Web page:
Similar to the Cross vCenter vMotion (xVC-vMotion) feature that was introduced in vSphere 6.0, Virtual Machine cloning can also be performed across two different vCenter Servers, regardless of their deployment type or SSO configurations. If vCenter Servers are part of an Enhanced Linked Mode (ELM), then a xVC-Clone operation can be initiated using the vSphere Web Client. However, if the vCenter Servers are not part of the same SSO Domain, then you will need to use the vSphere API to perform the operation similar to an xVC-vMotion.
Right before the holiday break, I had a few inquiries on providing some sample code that could demonstrate the Cross vCenter Clone (xVC-Clone) operation using the vSphere API. With that, I have created a new PowerCLI script called xNew-VM.ps1 which does exactly that and should feel familiar for anyone who has used my xMove-VM.ps1 script before. Before getting started, be sure to familiarize yourself with the requirements and supported configurations for xVC-Clone operations, which can be found here and here.
The script contains a number of variables that will need to be defined based on your specific environment. The following variables below pertain to the "source" vCenter Server from where you wish to initiate the clone operation from:
$sourcevmname = "PhotonOS-02"
$sourceVC = "vcenter65-1.primp-industries.com"
$sourceVCUsername = "email@example.com"
$sourceVCPassword = "VMware1!"
The following variables below pertain to the "destination" vCenter Server from where the cloned VM will be deployed to:
$destVC = "vcenter65-3.primp-industries.com"
$destVCUsername = "firstname.lastname@example.org"
$destVCpassword = "VMware1!"
$datastorename = "vsanDatastore"
$datacenter = "Datacenter-SiteB"
$cluster = "Santa-Barbara"
$resourcepool = "MyRP" # cluster property not needed if you are using RP, useful for VMware Cloud on AWS
$vmhostname = "vesxi65-4.primp-industries.com"
$vmnetworkname = "VM Network"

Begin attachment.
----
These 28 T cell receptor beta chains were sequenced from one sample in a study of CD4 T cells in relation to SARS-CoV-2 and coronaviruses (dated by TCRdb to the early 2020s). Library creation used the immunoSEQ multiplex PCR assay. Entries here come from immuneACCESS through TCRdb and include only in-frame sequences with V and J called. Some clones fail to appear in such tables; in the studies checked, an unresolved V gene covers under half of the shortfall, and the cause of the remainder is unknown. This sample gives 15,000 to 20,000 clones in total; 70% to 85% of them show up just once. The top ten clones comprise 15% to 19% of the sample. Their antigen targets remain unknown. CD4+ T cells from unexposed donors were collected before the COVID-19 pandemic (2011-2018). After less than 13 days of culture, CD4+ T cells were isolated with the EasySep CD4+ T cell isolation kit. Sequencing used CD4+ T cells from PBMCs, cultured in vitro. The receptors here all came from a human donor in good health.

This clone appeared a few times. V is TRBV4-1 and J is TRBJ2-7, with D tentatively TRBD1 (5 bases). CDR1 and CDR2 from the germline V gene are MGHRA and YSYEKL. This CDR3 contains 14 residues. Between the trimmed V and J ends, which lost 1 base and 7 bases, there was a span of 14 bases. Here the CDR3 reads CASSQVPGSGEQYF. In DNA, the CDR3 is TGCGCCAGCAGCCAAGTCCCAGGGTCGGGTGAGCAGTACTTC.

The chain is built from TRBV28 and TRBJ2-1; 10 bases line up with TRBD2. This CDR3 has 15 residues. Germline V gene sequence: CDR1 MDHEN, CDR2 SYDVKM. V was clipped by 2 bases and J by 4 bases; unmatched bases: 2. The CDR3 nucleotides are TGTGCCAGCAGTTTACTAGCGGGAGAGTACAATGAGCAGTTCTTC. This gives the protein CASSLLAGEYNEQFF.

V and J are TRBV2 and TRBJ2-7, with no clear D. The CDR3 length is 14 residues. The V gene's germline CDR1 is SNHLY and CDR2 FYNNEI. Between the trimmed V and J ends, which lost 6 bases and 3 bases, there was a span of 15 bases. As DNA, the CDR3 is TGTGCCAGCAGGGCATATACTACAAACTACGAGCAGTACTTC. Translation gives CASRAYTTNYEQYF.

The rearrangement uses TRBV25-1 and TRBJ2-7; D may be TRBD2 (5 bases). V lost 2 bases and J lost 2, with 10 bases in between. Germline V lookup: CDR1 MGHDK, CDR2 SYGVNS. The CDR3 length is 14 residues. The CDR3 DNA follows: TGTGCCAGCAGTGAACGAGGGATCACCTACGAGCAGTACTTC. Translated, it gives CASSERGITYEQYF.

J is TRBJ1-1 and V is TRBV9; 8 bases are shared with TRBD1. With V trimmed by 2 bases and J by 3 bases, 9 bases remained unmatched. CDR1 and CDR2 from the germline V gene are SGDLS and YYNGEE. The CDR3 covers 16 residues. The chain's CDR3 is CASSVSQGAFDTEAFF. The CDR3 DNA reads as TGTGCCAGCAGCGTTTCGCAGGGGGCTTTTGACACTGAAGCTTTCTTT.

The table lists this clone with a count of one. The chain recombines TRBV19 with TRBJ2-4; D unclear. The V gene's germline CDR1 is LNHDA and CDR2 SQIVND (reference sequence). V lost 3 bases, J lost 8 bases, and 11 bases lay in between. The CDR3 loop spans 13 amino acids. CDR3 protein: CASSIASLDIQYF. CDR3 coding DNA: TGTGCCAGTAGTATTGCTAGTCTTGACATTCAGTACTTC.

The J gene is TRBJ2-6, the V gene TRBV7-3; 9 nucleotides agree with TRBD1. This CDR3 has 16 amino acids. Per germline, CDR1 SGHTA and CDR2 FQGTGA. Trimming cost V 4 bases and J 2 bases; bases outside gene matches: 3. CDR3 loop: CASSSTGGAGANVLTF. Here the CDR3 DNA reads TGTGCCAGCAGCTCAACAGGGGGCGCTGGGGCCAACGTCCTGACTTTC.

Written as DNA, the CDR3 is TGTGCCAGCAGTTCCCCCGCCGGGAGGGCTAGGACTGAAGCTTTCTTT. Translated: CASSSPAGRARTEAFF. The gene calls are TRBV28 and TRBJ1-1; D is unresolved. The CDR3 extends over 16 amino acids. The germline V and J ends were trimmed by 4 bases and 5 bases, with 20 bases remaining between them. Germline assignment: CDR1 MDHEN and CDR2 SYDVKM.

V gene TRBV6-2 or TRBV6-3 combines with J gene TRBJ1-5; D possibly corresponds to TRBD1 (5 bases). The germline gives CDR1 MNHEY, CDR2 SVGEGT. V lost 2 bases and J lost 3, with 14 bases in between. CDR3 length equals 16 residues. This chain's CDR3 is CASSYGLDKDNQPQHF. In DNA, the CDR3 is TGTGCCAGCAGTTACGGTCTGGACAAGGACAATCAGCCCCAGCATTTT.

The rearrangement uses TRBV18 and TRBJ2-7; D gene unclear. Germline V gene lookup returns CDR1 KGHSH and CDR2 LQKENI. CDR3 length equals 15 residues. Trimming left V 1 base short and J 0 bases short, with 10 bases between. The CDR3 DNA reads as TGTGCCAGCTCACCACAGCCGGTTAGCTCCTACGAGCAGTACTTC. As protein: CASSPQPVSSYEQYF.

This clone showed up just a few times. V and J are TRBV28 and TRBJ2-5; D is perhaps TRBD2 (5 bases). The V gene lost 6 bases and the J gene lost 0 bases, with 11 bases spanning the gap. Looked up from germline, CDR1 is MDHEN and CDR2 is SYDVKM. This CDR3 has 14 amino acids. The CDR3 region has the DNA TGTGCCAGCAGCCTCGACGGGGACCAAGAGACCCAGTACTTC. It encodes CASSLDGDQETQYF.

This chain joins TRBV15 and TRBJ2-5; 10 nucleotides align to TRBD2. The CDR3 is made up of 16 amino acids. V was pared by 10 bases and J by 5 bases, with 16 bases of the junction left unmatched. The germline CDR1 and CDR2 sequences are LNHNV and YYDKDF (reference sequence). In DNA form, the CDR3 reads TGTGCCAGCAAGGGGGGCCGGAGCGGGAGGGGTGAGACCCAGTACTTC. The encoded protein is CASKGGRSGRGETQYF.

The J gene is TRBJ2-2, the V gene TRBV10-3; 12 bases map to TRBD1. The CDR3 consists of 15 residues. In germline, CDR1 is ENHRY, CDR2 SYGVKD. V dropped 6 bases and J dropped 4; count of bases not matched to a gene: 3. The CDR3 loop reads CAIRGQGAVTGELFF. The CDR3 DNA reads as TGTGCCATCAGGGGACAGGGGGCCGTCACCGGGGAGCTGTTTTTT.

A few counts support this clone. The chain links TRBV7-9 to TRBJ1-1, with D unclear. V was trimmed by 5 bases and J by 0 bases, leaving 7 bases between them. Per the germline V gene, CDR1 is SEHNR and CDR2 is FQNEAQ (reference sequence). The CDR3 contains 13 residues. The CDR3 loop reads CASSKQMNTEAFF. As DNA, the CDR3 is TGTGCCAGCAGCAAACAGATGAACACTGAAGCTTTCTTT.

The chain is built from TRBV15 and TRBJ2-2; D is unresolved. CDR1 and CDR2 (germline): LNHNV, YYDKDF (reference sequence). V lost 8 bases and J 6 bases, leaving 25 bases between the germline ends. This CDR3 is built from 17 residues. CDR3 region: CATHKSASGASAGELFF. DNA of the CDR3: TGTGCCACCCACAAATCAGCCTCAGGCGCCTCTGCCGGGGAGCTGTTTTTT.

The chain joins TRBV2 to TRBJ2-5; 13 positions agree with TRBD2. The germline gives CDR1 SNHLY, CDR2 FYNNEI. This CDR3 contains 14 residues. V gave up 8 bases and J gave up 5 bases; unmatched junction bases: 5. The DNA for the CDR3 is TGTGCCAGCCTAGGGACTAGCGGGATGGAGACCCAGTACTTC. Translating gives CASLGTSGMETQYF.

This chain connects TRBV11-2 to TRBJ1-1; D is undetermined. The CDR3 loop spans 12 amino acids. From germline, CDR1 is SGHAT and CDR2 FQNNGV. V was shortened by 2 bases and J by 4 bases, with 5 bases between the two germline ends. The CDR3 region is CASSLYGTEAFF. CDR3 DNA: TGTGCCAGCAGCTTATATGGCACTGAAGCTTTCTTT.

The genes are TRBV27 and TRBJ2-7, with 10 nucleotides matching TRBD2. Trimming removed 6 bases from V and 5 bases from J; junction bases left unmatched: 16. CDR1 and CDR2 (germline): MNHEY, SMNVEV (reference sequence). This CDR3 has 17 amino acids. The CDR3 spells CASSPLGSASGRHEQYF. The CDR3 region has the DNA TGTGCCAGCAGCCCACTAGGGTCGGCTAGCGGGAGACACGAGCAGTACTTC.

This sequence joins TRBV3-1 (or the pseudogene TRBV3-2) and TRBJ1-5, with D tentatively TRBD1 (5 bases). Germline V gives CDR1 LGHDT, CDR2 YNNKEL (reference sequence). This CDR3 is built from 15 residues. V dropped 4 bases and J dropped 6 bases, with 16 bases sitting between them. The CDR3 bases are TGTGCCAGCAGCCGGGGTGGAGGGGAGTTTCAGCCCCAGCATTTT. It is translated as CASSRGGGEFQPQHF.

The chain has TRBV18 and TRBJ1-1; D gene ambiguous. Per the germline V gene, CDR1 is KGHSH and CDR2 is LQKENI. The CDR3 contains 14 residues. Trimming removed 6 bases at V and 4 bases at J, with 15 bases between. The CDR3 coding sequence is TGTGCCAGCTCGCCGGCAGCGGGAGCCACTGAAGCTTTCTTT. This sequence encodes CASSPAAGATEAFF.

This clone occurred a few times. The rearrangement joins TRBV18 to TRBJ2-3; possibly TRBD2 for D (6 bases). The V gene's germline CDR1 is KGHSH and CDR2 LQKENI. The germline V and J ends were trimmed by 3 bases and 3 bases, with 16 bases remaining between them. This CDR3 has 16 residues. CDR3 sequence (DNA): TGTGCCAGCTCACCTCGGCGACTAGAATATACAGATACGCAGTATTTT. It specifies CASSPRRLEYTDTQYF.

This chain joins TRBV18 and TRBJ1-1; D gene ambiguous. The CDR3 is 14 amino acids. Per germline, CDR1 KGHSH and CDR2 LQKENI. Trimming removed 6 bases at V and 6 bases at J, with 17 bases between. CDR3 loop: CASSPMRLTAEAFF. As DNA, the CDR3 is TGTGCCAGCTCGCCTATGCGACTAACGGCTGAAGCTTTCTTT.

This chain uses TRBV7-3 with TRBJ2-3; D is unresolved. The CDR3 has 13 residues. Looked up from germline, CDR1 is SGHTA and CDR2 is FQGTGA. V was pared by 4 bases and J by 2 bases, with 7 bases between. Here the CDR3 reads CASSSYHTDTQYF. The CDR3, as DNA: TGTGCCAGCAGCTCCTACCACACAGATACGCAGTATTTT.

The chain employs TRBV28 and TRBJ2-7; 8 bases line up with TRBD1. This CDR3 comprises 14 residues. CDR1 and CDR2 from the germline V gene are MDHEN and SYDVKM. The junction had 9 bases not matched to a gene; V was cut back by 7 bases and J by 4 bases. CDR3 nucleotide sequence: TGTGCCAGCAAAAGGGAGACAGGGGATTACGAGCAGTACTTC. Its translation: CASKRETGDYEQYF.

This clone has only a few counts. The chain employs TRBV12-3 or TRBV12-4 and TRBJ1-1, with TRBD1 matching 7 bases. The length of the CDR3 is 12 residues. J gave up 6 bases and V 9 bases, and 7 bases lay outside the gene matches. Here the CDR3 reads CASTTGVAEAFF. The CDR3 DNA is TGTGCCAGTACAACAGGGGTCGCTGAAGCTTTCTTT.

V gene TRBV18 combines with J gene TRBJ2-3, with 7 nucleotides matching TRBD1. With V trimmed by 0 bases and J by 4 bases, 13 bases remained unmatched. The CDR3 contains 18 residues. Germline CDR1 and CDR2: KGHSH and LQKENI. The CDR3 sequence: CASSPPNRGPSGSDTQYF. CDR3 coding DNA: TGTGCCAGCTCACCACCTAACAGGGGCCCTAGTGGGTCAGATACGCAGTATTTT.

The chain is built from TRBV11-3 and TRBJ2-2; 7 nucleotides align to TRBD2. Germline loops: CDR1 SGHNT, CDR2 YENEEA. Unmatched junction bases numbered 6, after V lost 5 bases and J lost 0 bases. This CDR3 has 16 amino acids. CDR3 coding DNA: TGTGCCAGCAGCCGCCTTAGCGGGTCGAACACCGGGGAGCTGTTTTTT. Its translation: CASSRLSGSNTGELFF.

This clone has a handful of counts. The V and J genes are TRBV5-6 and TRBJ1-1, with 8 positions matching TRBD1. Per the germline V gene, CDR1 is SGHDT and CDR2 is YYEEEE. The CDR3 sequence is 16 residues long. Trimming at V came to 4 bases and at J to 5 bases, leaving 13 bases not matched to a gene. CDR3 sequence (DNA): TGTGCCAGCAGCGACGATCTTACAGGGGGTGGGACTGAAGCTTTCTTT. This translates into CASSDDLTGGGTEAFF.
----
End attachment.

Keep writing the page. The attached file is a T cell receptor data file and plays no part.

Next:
$foldername = "Discovered virtual machine"
$switchtype = "vss"
$poweron = $false #optional
$snapshotname = "pristine" #optional
The last two variables are optional which merely controls whether the cloned VM is powered on and whether the source VM is being cloned while running, in which case, a snapshot is required.
Below is a screenshot of my two vCenter Servers, where vcenter65-1 is my "Source" and vcenter65-3 is my "Destination. I have a VM called PhotonOS-02 which is powered on and I have already taken a snapshot which I have named "pristine". I will then perform a xVC-Clone of the VM to the "Destination" vCenter Server and the new VM will be called "PhotonOS-02-Clone".
If we now head back over to our vSphere Web/H5 Client, we should now see the xVC-Clone operation start and shortly after (depending on the size of the VM being cloned), it should eventually appear on the destination vCenter Server that was specified in the script.
For quick and small deployments of a few VMs, the xVC-Clone feature can be quite handy. However, if you plan to deploy more than a couple of VMs, it would be more efficient to setup a vSphere Content Library which can configured to automatically sync all or specific content to the destination vCenter Server(s), which will help speed up deployment. I should also point out that cloning from vSphere 6.5+ from onPrem to VMware Cloud on AWS (VMC) also works and is fully supported in both direction which the vMotion/Provisioning PM had just shared with me. For VMC usage, you will need to ensure you specify the Compute-ResourcePool as the permission model in VMC is restrictive and you can not deploy directly to the vSphere Cluster and/or ESXi host.
Lastly, as mentioned earlier, the script I have provided is merely an example demonstrating the use of the xVC-Clone operation using the vSphere API and consuming it through PowerCLI. Unlike the Move-VM cmdlet which supports xVC operation natively, the New-VM does not currently support xVC-Clone. If you would like to see this natively supported as part of PowerCLI's New-VM cmdlet, be sure to add a +1 to PowerCLI Feature Request here.